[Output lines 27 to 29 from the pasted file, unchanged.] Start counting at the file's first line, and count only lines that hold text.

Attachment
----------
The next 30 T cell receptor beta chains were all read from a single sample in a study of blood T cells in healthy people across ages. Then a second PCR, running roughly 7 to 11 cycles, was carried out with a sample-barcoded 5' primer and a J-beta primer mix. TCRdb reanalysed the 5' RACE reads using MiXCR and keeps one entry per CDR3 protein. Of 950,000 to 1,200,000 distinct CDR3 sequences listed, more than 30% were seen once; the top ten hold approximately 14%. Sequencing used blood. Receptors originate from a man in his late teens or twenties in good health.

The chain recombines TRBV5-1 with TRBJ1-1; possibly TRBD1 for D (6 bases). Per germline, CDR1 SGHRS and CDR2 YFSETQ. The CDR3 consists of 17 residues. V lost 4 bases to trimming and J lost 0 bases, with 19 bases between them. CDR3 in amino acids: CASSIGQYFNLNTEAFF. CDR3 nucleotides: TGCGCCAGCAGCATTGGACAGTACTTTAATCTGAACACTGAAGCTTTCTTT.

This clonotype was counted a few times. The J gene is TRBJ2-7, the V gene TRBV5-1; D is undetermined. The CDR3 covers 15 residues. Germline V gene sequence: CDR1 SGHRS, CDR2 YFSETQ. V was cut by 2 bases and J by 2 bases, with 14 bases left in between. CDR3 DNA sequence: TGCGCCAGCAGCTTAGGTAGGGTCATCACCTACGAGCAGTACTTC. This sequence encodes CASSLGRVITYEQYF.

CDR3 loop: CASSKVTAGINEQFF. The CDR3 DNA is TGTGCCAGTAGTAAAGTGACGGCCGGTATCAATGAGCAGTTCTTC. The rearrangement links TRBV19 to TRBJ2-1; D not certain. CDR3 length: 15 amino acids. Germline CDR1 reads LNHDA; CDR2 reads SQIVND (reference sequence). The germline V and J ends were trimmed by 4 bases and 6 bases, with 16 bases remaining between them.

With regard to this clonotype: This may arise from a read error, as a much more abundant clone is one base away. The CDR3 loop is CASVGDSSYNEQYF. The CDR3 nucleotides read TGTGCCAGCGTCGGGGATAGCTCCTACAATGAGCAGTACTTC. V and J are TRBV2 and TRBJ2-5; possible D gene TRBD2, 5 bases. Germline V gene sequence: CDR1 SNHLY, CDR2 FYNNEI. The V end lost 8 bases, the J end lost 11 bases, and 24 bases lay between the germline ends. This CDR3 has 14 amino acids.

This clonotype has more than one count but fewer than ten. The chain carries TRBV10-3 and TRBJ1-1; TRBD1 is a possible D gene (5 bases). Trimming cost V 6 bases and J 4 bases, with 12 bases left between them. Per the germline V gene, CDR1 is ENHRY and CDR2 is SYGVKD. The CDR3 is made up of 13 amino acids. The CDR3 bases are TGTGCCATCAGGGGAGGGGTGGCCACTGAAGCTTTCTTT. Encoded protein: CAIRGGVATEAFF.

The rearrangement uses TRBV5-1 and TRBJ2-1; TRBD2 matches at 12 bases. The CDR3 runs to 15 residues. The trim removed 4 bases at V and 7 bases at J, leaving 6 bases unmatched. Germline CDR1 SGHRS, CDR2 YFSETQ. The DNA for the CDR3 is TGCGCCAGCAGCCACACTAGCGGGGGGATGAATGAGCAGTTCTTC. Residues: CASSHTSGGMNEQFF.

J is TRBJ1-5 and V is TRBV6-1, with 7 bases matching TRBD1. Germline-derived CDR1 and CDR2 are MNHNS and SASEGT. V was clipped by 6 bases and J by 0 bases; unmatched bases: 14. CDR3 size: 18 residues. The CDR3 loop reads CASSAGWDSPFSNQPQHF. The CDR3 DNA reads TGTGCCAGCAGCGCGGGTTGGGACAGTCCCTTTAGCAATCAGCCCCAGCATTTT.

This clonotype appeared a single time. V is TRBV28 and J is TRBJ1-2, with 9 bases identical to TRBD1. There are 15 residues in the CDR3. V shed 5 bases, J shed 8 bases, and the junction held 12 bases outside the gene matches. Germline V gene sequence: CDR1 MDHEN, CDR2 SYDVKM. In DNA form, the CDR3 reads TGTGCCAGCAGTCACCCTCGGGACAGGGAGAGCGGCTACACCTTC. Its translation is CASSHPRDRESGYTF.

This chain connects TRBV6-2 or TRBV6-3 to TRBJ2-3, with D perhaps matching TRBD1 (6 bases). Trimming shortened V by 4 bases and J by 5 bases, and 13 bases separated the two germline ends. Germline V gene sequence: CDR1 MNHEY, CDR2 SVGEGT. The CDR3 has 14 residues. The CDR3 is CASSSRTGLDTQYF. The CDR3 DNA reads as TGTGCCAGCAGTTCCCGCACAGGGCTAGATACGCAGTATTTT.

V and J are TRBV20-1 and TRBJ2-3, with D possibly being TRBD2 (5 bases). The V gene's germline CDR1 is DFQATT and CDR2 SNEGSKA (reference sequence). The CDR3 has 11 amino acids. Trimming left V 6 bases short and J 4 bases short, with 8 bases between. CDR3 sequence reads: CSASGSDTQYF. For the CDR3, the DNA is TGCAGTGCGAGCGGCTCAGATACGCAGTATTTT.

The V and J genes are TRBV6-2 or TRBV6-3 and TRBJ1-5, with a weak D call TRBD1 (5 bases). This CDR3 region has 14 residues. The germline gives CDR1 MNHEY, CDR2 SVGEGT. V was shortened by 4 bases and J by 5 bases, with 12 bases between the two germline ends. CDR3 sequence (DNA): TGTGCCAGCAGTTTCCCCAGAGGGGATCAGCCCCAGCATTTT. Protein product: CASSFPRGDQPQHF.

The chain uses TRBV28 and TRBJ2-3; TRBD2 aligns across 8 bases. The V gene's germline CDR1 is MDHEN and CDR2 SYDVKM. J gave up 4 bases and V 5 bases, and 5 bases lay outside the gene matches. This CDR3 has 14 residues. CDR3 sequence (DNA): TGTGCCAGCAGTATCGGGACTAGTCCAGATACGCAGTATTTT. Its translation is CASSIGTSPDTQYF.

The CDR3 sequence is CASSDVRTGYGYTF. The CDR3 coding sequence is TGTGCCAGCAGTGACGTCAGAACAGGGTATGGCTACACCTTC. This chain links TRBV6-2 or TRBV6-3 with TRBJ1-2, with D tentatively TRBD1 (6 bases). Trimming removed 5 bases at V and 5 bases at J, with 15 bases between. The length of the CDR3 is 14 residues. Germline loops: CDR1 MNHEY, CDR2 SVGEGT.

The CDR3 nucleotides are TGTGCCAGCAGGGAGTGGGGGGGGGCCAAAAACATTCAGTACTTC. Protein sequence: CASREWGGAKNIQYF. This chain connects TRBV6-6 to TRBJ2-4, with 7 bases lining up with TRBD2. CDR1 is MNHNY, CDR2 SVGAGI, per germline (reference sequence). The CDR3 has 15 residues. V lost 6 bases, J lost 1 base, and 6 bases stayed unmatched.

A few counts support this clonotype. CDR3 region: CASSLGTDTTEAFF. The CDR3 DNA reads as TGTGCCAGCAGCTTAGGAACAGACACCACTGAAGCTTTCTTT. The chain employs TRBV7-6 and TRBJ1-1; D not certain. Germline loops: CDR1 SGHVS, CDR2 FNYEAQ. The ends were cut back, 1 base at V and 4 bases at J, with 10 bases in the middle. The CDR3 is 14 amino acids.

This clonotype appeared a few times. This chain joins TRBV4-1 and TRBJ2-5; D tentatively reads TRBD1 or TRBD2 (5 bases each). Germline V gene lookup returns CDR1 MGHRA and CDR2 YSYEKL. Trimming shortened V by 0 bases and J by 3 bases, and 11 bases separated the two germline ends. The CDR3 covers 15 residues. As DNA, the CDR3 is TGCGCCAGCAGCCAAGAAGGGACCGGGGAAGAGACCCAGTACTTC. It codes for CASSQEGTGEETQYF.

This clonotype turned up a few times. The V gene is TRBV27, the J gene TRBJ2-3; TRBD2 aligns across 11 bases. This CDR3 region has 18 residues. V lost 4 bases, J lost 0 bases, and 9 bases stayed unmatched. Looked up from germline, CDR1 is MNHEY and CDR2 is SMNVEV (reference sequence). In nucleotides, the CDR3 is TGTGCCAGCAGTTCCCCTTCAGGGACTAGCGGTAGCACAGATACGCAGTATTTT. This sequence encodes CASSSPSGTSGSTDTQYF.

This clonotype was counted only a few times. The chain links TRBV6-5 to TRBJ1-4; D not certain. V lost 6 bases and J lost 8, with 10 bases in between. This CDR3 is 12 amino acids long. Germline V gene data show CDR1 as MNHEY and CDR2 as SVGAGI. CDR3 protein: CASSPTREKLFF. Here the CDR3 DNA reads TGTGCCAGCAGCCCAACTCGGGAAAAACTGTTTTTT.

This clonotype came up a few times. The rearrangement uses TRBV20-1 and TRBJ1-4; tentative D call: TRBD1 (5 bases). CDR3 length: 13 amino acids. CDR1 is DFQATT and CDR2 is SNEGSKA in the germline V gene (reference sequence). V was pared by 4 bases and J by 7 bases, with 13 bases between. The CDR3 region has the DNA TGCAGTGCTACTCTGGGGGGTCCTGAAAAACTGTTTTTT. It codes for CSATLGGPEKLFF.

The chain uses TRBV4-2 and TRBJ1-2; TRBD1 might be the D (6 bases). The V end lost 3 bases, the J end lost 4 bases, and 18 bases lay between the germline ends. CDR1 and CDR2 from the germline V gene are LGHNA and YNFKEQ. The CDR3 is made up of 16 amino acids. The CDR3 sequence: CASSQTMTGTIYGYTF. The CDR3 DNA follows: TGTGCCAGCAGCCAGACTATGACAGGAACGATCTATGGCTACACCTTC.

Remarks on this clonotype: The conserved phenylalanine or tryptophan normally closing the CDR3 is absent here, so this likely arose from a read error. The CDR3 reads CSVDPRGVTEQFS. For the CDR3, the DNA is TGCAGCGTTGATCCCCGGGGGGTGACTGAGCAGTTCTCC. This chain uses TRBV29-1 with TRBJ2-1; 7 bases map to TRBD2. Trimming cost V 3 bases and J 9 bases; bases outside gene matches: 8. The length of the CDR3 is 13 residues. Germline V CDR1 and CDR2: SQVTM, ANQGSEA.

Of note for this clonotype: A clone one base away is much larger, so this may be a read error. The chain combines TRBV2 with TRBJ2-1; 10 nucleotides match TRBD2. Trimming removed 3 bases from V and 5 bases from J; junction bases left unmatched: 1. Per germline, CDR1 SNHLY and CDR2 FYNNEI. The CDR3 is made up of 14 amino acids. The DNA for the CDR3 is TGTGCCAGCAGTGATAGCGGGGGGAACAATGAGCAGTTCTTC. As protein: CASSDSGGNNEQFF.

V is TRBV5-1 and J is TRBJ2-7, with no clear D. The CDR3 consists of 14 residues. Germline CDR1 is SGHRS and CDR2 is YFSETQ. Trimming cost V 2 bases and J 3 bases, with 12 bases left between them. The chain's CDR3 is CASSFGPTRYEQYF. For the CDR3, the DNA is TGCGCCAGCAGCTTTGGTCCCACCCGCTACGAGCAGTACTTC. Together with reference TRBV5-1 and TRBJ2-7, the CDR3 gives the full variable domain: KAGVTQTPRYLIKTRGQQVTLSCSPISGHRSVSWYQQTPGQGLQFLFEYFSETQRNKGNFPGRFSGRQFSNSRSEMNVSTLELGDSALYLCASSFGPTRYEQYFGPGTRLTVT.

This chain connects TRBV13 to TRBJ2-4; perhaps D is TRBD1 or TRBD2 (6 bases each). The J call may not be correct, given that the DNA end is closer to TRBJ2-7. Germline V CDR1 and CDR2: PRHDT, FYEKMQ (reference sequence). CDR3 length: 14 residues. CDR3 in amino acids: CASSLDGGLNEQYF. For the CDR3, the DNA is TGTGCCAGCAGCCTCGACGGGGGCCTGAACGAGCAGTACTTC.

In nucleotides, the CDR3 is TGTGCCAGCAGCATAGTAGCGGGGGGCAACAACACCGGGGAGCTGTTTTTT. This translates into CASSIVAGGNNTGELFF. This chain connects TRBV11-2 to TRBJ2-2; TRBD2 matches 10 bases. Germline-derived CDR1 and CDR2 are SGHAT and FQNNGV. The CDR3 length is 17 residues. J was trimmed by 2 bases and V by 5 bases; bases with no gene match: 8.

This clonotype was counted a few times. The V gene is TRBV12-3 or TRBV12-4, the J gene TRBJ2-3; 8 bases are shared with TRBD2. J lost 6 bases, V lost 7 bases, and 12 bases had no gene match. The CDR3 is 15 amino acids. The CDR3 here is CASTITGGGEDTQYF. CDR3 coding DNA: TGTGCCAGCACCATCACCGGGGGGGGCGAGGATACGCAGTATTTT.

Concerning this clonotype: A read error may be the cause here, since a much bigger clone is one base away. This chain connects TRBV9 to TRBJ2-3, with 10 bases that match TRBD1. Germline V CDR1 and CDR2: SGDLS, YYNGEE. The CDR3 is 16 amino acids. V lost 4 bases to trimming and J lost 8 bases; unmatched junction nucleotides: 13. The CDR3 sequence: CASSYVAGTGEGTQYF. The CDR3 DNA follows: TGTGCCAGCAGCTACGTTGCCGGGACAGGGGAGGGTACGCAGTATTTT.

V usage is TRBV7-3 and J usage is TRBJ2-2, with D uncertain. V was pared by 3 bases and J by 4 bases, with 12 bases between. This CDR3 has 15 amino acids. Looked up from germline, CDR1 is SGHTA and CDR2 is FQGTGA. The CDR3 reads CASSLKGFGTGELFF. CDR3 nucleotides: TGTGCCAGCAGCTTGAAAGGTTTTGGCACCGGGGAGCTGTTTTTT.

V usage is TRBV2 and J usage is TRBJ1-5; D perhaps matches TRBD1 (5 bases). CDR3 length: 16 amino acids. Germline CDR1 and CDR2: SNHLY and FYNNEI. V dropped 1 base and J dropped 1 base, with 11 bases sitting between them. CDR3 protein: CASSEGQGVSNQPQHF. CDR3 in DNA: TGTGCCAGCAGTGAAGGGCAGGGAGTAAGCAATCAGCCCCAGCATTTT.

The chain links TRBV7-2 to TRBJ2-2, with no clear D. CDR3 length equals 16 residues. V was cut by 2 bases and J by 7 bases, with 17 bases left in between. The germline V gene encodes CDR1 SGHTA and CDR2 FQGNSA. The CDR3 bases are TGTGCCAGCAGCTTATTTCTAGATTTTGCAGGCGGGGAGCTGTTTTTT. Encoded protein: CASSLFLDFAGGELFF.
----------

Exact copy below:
This clonotype was counted a few times. The V gene is TRBV12-3 or TRBV12-4, the J gene TRBJ2-3; 8 bases are shared with TRBD2. J lost 6 bases, V lost 7 bases, and 12 bases had no gene match. The CDR3 is 15 amino acids. The CDR3 here is CASTITGGGEDTQYF. CDR3 coding DNA: TGTGCCAGCACCATCACCGGGGGGGGCGAGGATACGCAGTATTTT.

Concerning this clonotype: A read error may be the cause here, since a much bigger clone is one base away. This chain connects TRBV9 to TRBJ2-3, with 10 bases that match TRBD1. Germline V CDR1 and CDR2: SGDLS, YYNGEE. The CDR3 is 16 amino acids. V lost 4 bases to trimming and J lost 8 bases; unmatched junction nucleotides: 13. The CDR3 sequence: CASSYVAGTGEGTQYF. The CDR3 DNA follows: TGTGCCAGCAGCTACGTTGCCGGGACAGGGGAGGGTACGCAGTATTTT.

V usage is TRBV7-3 and J usage is TRBJ2-2, with D uncertain. V was pared by 3 bases and J by 4 bases, with 12 bases between. This CDR3 has 15 amino acids. Looked up from germline, CDR1 is SGHTA and CDR2 is FQGTGA. The CDR3 reads CASSLKGFGTGELFF. CDR3 nucleotides: TGTGCCAGCAGCTTGAAAGGTTTTGGCACCGGGGAGCTGTTTTTT.